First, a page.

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Something Wild: Learning from a Tree Core

How do you determine the age of a tree?  Just count the rings, of course!  One ring equals one year of growth.  If you’ve ever stumbled upon a tree stump you may have even done it yourself.  But if you’re counting rings on a stump, the life of that tree is over.  So how do you count those rings while the tree is alive?  Experts use a special tool called an “increment borer”.

An increment borer is a tool used to extract a small core from a tree, allowing a dendrochronologist to count its rings without having to cut it down.  This T-shaped device has been used for centuries.  The cross of the T is the handle, which is connected to a long, hollow tube that has a drill on the end.  Line up the drill with the trunk of the tree and start twisting like a screwdriver.  The core is captured in that hollow tube, resulting in a long straw of wood to be examined.

Dendrochronology - the science of dating events and environmental change based on the analysis of patterns of tree rings.

While its design is simple, an increment borer requires precision in order to get a good core sample.  On the inside of a tree there are a whole series of concentric circles, but they are not perfectly circular and that makes it a challenge to hit the dead center of the tree, which is called the pith.

This method is clearly less invasive than cutting down a tree, but it still leaves a hole in the trunk.  The tree is able to heal and seal off the hole from the elements, but it’s not necessarily doing the tree any good.  One has to be very careful when using an increment borer so as not to disrupt the integrity of the tree.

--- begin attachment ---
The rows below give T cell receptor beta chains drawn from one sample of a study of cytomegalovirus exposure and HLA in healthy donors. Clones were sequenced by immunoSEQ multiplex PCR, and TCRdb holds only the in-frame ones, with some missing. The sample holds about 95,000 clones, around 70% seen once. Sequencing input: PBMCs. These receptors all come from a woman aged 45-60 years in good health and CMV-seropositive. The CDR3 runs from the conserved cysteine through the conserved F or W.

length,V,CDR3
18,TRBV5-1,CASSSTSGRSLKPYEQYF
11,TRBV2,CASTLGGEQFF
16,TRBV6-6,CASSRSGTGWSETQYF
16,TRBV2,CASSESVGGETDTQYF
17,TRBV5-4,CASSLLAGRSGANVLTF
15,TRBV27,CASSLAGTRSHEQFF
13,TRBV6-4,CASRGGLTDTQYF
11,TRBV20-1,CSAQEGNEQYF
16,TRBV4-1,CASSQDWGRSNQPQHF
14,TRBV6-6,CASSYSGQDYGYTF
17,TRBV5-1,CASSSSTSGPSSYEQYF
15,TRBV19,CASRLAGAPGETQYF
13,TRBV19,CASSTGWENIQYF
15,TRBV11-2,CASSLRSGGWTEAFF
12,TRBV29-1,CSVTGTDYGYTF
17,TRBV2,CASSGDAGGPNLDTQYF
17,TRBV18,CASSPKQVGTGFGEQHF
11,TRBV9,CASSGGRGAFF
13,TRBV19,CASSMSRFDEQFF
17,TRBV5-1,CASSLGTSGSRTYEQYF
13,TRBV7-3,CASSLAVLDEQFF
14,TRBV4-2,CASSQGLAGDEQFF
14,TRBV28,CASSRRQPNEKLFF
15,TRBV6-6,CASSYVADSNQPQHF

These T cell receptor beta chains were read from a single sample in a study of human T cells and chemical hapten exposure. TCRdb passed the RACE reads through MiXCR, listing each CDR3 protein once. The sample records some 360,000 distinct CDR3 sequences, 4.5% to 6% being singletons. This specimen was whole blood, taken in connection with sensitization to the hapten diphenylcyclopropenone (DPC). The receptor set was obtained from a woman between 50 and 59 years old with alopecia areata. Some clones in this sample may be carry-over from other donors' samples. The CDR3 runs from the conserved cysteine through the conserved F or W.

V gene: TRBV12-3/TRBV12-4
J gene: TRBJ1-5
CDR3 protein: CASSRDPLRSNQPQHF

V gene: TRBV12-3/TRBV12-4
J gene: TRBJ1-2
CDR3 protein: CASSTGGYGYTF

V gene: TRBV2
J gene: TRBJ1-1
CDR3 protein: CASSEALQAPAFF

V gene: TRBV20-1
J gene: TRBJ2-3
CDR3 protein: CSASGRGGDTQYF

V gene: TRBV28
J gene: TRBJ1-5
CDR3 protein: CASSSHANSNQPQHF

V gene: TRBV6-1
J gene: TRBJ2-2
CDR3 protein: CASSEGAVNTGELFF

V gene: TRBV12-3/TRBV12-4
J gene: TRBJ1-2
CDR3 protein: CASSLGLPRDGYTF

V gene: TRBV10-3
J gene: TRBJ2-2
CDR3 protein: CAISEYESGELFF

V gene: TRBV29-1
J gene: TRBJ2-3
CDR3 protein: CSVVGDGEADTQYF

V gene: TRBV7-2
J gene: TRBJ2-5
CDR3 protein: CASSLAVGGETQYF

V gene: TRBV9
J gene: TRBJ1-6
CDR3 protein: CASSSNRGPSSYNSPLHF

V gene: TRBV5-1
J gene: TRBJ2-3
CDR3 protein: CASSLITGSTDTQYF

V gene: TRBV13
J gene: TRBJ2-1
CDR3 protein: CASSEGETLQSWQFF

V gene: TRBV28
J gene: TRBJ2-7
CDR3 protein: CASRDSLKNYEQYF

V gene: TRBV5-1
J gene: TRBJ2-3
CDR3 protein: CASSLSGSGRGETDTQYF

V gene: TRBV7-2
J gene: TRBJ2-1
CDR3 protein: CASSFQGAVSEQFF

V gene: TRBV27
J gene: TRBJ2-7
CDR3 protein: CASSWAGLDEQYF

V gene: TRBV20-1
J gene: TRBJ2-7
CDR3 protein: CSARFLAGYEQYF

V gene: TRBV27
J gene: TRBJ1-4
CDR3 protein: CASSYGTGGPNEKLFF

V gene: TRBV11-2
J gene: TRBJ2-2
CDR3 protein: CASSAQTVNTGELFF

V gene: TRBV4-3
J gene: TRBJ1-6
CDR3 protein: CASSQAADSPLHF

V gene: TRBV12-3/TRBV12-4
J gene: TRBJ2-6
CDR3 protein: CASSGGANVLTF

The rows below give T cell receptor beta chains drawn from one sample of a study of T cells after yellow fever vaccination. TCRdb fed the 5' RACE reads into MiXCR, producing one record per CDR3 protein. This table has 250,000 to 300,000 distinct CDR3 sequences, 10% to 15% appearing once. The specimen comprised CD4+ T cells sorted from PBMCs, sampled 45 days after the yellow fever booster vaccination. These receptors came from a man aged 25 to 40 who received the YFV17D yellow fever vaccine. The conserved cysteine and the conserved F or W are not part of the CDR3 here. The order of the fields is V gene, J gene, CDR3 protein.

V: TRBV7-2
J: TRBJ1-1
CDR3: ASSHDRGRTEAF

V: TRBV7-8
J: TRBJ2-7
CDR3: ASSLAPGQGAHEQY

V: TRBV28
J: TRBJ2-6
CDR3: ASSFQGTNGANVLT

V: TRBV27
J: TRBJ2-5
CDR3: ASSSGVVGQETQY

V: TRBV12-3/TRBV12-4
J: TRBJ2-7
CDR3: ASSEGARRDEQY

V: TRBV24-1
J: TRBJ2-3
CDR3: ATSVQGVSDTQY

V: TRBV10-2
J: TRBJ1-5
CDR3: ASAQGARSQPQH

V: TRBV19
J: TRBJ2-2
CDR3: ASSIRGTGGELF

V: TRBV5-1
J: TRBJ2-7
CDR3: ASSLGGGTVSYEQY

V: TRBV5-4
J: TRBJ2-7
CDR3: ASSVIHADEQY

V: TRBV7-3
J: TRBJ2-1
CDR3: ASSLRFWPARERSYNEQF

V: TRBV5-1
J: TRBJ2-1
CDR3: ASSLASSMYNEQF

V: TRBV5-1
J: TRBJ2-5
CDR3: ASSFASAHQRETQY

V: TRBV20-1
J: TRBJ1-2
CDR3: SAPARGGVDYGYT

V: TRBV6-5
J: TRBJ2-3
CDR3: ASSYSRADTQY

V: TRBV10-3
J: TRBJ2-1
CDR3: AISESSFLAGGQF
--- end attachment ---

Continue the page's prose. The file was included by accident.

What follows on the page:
Something Wild’s Dave Anderson joined Wyatt Oswald, a dendrochronologist from Emerson College, on a trip to extract a core sample from an old red maple in Newbury.  The core Oswald pulled was about 22 inches long!  He then took the sample back to the lab where he mounted it on a piece of wood and sanded it down with very fine sandpaper so he could count the rings.  Oswald determined that red maple is about 150 years old, placing its origin in the 1860’s!  That tree “remembers a time before the Civil War, a time when New Hampshire’s population was only 326,000. 

Reading the rings gives us more than just a number.  It tells us the story of the tree, giving us some insight about how the tree lived; almost like examining its memories.  Groups of rings that are close together, then farther apart show a change in rate of growth.  When a tree is growing slowly, it tells us there are a lot of other trees around.  That tree was competing with surrounding trees.  All of the sudden, the rings show an acceleration of growth, showing less competition.  Counting back the rings might line up with a hurricane that wiped out all the trees around it, or a logging expedition from which the tree was spared.

There’s a lot of history to be found in trees.  Spruce can live 400 years, Hemlock can live 600 years, and the oldest tree recorded was over 5,000 years old!

Naturalist Dave Anderson is Senior Director of Education for The Society for the Protection of New Hampshire Forests, where he has worked for over 30 years. He is responsible for the design and delivery of conservation-related outreach education programs including field trips, tours and presentations to Forest Society members, conservation partners, and the general public.
Chris Martin has worked for New Hampshire Audubon for close to 35 years as a Conservation Biologist, specializing in birds of prey like Bald Eagles, Peregrine Falcons, and Northern Harriers.
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